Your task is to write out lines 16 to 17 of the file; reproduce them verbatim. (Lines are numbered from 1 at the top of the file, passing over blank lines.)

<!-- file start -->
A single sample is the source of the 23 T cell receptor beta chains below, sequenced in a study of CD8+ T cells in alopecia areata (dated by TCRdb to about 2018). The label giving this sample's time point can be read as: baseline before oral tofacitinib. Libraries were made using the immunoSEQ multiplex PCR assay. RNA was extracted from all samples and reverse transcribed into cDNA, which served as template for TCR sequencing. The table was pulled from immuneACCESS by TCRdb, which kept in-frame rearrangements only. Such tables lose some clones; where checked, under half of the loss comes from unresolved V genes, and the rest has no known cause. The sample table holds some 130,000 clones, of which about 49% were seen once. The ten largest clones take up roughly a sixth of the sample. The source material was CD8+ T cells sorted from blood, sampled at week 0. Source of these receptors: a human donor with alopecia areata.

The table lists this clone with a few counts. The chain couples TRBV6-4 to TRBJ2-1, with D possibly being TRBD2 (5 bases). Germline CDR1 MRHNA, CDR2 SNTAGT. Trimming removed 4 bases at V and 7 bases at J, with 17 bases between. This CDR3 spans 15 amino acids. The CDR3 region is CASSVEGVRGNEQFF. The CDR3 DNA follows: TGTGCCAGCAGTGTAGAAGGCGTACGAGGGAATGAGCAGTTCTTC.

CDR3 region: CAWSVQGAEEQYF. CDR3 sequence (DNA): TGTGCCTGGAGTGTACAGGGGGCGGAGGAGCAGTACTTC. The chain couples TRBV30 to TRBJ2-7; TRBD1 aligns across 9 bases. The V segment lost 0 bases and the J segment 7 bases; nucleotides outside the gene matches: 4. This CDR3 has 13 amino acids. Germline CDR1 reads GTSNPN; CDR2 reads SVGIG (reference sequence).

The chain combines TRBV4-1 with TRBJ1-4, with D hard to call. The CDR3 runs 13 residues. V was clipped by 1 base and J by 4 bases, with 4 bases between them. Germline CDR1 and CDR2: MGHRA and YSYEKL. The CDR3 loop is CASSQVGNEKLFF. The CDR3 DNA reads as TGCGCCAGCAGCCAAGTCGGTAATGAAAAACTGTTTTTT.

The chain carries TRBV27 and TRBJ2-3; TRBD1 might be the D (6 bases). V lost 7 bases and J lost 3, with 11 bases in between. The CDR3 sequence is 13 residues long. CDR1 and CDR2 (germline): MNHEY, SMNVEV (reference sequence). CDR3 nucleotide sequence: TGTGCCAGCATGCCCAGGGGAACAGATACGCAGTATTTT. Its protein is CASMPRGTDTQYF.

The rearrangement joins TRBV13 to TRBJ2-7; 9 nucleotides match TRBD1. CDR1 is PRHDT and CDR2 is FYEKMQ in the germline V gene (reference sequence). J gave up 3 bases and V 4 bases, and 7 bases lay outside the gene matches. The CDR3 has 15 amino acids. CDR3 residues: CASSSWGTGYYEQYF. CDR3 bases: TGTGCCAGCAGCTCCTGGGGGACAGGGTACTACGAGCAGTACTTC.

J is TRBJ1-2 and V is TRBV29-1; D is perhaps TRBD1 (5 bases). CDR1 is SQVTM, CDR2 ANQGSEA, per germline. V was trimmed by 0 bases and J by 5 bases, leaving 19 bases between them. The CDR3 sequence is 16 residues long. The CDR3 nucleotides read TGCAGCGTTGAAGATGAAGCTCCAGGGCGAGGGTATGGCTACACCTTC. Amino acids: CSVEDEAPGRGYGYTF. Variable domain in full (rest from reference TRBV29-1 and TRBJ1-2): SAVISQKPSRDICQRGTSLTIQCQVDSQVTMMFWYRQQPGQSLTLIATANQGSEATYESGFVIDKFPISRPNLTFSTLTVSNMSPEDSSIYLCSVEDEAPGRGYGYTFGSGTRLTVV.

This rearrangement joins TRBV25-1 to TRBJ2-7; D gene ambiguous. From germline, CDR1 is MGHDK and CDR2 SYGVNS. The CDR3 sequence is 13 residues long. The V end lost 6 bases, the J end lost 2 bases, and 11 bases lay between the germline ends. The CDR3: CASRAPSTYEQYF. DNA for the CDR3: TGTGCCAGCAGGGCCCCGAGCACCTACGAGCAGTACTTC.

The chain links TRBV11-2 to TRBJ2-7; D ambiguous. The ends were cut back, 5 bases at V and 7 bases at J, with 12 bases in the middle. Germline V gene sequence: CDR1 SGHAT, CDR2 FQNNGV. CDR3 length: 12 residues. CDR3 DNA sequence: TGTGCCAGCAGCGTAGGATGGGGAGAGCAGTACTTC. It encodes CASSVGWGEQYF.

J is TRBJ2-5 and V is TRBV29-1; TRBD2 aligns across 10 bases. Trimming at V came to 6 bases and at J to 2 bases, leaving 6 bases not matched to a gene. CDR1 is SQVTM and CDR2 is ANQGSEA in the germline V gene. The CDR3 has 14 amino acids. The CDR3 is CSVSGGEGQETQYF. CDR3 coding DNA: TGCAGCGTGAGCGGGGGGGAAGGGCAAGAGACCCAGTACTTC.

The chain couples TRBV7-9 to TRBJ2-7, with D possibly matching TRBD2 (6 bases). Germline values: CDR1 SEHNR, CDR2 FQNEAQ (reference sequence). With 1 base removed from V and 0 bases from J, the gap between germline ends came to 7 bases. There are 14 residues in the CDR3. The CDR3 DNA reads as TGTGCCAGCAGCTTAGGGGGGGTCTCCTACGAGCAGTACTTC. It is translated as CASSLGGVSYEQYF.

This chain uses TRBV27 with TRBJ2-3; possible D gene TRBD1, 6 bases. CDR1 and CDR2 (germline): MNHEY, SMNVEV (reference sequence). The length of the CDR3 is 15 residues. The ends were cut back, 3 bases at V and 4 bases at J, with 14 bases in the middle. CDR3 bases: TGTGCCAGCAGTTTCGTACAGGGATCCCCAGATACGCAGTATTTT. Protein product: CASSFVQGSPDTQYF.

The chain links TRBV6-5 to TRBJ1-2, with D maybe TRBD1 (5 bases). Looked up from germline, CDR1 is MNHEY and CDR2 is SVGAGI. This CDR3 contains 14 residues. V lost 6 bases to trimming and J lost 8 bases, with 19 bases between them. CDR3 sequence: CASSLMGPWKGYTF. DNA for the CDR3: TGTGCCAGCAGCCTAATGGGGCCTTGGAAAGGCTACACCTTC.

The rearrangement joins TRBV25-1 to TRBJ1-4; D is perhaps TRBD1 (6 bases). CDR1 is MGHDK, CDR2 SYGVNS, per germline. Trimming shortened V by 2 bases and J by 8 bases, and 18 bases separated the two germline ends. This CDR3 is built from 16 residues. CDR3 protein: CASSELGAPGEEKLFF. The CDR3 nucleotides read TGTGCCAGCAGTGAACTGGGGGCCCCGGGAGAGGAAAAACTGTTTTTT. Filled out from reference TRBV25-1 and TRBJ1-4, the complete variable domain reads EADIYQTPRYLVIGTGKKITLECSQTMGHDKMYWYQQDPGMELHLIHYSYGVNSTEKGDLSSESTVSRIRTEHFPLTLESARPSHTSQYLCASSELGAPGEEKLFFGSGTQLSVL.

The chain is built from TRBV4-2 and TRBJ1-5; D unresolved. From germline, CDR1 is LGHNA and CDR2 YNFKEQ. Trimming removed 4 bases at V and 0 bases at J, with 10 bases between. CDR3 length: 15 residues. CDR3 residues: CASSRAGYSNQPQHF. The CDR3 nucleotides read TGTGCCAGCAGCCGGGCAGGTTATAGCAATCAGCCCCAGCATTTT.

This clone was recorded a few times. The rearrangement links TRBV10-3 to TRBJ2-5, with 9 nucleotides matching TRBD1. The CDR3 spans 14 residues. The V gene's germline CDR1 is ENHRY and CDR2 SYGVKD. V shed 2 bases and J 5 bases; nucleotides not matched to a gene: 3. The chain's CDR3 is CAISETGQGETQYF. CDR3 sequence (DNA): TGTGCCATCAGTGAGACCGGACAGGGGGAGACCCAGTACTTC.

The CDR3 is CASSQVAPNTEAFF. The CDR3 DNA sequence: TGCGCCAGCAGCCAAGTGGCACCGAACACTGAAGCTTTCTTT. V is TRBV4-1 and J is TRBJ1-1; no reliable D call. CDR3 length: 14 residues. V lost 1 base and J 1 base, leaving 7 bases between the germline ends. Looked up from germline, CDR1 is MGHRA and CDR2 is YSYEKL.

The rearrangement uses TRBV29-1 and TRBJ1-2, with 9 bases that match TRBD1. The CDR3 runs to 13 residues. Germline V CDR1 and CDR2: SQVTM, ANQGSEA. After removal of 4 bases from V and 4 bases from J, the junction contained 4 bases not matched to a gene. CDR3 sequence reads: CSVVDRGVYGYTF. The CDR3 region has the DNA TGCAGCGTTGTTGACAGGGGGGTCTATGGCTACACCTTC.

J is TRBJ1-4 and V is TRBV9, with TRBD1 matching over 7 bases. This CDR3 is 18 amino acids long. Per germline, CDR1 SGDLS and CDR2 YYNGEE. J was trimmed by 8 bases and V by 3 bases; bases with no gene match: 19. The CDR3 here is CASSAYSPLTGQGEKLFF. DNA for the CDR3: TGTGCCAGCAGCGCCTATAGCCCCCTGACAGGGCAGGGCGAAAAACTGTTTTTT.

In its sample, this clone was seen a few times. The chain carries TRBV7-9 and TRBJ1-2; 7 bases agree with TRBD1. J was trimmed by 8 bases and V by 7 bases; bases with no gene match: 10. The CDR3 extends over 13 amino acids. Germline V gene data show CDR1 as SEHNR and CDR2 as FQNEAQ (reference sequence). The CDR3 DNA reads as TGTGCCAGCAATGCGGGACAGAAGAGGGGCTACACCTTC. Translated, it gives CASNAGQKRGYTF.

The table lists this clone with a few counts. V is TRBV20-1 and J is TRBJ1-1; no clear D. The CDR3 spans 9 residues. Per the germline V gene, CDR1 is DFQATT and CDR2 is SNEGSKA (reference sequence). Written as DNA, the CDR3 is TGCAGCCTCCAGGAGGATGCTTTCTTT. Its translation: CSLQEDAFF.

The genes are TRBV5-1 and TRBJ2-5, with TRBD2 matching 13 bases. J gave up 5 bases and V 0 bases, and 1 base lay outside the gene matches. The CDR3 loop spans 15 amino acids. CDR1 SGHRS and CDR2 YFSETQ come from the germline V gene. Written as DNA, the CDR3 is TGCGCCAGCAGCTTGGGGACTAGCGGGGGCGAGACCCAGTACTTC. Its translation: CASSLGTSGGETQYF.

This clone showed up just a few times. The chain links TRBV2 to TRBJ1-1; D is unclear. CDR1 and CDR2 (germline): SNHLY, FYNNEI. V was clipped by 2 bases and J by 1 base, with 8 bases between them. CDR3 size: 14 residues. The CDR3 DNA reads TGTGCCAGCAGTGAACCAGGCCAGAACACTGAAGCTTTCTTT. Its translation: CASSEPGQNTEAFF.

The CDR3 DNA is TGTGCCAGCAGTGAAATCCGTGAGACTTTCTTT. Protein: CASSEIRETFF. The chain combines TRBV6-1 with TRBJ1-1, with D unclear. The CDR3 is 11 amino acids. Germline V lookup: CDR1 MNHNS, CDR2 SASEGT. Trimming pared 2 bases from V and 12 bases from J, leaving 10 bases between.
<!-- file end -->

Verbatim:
This clone was recorded a few times. The rearrangement links TRBV10-3 to TRBJ2-5, with 9 nucleotides matching TRBD1. The CDR3 spans 14 residues. The V gene's germline CDR1 is ENHRY and CDR2 SYGVKD. V shed 2 bases and J 5 bases; nucleotides not matched to a gene: 3. The chain's CDR3 is CAISETGQGETQYF. CDR3 sequence (DNA): TGTGCCATCAGTGAGACCGGACAGGGGGAGACCCAGTACTTC.

The CDR3 is CASSQVAPNTEAFF. The CDR3 DNA sequence: TGCGCCAGCAGCCAAGTGGCACCGAACACTGAAGCTTTCTTT. V is TRBV4-1 and J is TRBJ1-1; no reliable D call. CDR3 length: 14 residues. V lost 1 base and J 1 base, leaving 7 bases between the germline ends. Looked up from germline, CDR1 is MGHRA and CDR2 is YSYEKL.